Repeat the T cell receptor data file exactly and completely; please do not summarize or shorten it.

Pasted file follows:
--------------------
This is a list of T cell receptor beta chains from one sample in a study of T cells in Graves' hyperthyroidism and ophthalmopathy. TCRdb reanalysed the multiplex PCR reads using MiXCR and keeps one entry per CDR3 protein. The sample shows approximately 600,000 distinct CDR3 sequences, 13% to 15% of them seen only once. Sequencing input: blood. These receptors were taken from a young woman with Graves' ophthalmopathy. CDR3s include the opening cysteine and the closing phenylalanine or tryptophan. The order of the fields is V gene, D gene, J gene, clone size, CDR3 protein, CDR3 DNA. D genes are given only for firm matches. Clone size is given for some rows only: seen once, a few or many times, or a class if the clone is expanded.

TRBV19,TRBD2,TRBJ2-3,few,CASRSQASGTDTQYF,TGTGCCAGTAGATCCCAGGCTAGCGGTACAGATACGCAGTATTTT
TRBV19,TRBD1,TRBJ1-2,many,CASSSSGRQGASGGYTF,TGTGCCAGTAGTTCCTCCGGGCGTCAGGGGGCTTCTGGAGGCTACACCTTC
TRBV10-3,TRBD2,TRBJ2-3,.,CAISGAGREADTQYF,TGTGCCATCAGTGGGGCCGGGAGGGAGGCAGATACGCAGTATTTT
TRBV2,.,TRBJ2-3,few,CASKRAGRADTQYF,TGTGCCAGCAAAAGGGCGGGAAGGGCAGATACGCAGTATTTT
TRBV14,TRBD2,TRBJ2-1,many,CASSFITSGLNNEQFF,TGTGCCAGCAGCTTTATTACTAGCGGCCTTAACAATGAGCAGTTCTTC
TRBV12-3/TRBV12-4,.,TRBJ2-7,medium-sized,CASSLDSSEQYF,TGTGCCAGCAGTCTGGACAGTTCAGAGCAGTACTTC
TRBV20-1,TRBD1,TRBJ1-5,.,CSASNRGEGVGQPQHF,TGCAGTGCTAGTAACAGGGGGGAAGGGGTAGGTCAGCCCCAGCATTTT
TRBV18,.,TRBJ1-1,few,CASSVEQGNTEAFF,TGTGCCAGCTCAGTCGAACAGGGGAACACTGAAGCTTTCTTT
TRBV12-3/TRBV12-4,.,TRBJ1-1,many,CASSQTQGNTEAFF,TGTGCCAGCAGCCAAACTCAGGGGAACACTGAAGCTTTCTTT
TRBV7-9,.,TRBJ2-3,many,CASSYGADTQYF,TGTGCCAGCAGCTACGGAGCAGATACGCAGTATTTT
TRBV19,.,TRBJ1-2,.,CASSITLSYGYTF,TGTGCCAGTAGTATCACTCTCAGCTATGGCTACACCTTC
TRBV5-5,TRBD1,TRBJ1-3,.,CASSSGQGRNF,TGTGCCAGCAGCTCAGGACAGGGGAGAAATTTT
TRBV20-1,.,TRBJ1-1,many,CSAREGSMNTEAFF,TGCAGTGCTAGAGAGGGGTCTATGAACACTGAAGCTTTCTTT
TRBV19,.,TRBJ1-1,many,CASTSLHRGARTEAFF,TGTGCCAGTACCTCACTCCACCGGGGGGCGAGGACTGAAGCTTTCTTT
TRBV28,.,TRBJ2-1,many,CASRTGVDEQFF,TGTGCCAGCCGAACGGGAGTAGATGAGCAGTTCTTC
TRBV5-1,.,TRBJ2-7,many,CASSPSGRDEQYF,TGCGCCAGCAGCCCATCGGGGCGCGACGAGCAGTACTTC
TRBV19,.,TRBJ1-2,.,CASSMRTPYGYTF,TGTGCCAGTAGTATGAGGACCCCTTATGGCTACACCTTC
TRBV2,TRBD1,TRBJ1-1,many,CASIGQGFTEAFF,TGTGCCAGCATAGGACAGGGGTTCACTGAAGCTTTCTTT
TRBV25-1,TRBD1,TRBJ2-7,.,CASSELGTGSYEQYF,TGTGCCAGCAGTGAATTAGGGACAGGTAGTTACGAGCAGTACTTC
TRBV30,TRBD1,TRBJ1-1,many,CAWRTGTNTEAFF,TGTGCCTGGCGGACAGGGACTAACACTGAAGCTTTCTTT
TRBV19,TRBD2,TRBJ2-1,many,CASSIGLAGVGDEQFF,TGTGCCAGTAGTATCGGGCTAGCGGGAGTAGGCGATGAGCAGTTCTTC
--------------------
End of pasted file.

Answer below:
This is a list of T cell receptor beta chains from one sample in a study of T cells in Graves' hyperthyroidism and ophthalmopathy. TCRdb reanalysed the multiplex PCR reads using MiXCR and keeps one entry per CDR3 protein. The sample shows approximately 600,000 distinct CDR3 sequences, 13% to 15% of them seen only once. Sequencing input: blood. These receptors were taken from a young woman with Graves' ophthalmopathy. CDR3s include the opening cysteine and the closing phenylalanine or tryptophan. The order of the fields is V gene, D gene, J gene, clone size, CDR3 protein, CDR3 DNA. D genes are given only for firm matches. Clone size is given for some rows only: seen once, a few or many times, or a class if the clone is expanded.

TRBV19,TRBD2,TRBJ2-3,few,CASRSQASGTDTQYF,TGTGCCAGTAGATCCCAGGCTAGCGGTACAGATACGCAGTATTTT
TRBV19,TRBD1,TRBJ1-2,many,CASSSSGRQGASGGYTF,TGTGCCAGTAGTTCCTCCGGGCGTCAGGGGGCTTCTGGAGGCTACACCTTC
TRBV10-3,TRBD2,TRBJ2-3,.,CAISGAGREADTQYF,TGTGCCATCAGTGGGGCCGGGAGGGAGGCAGATACGCAGTATTTT
TRBV2,.,TRBJ2-3,few,CASKRAGRADTQYF,TGTGCCAGCAAAAGGGCGGGAAGGGCAGATACGCAGTATTTT
TRBV14,TRBD2,TRBJ2-1,many,CASSFITSGLNNEQFF,TGTGCCAGCAGCTTTATTACTAGCGGCCTTAACAATGAGCAGTTCTTC
TRBV12-3/TRBV12-4,.,TRBJ2-7,medium-sized,CASSLDSSEQYF,TGTGCCAGCAGTCTGGACAGTTCAGAGCAGTACTTC
TRBV20-1,TRBD1,TRBJ1-5,.,CSASNRGEGVGQPQHF,TGCAGTGCTAGTAACAGGGGGGAAGGGGTAGGTCAGCCCCAGCATTTT
TRBV18,.,TRBJ1-1,few,CASSVEQGNTEAFF,TGTGCCAGCTCAGTCGAACAGGGGAACACTGAAGCTTTCTTT
TRBV12-3/TRBV12-4,.,TRBJ1-1,many,CASSQTQGNTEAFF,TGTGCCAGCAGCCAAACTCAGGGGAACACTGAAGCTTTCTTT
TRBV7-9,.,TRBJ2-3,many,CASSYGADTQYF,TGTGCCAGCAGCTACGGAGCAGATACGCAGTATTTT
TRBV19,.,TRBJ1-2,.,CASSITLSYGYTF,TGTGCCAGTAGTATCACTCTCAGCTATGGCTACACCTTC
TRBV5-5,TRBD1,TRBJ1-3,.,CASSSGQGRNF,TGTGCCAGCAGCTCAGGACAGGGGAGAAATTTT
TRBV20-1,.,TRBJ1-1,many,CSAREGSMNTEAFF,TGCAGTGCTAGAGAGGGGTCTATGAACACTGAAGCTTTCTTT
TRBV19,.,TRBJ1-1,many,CASTSLHRGARTEAFF,TGTGCCAGTACCTCACTCCACCGGGGGGCGAGGACTGAAGCTTTCTTT
TRBV28,.,TRBJ2-1,many,CASRTGVDEQFF,TGTGCCAGCCGAACGGGAGTAGATGAGCAGTTCTTC
TRBV5-1,.,TRBJ2-7,many,CASSPSGRDEQYF,TGCGCCAGCAGCCCATCGGGGCGCGACGAGCAGTACTTC
TRBV19,.,TRBJ1-2,.,CASSMRTPYGYTF,TGTGCCAGTAGTATGAGGACCCCTTATGGCTACACCTTC
TRBV2,TRBD1,TRBJ1-1,many,CASIGQGFTEAFF,TGTGCCAGCATAGGACAGGGGTTCACTGAAGCTTTCTTT
TRBV25-1,TRBD1,TRBJ2-7,.,CASSELGTGSYEQYF,TGTGCCAGCAGTGAATTAGGGACAGGTAGTTACGAGCAGTACTTC
TRBV30,TRBD1,TRBJ1-1,many,CAWRTGTNTEAFF,TGTGCCTGGCGGACAGGGACTAACACTGAAGCTTTCTTT
TRBV19,TRBD2,TRBJ2-1,many,CASSIGLAGVGDEQFF,TGTGCCAGTAGTATCGGGCTAGCGGGAGTAGGCGATGAGCAGTTCTTC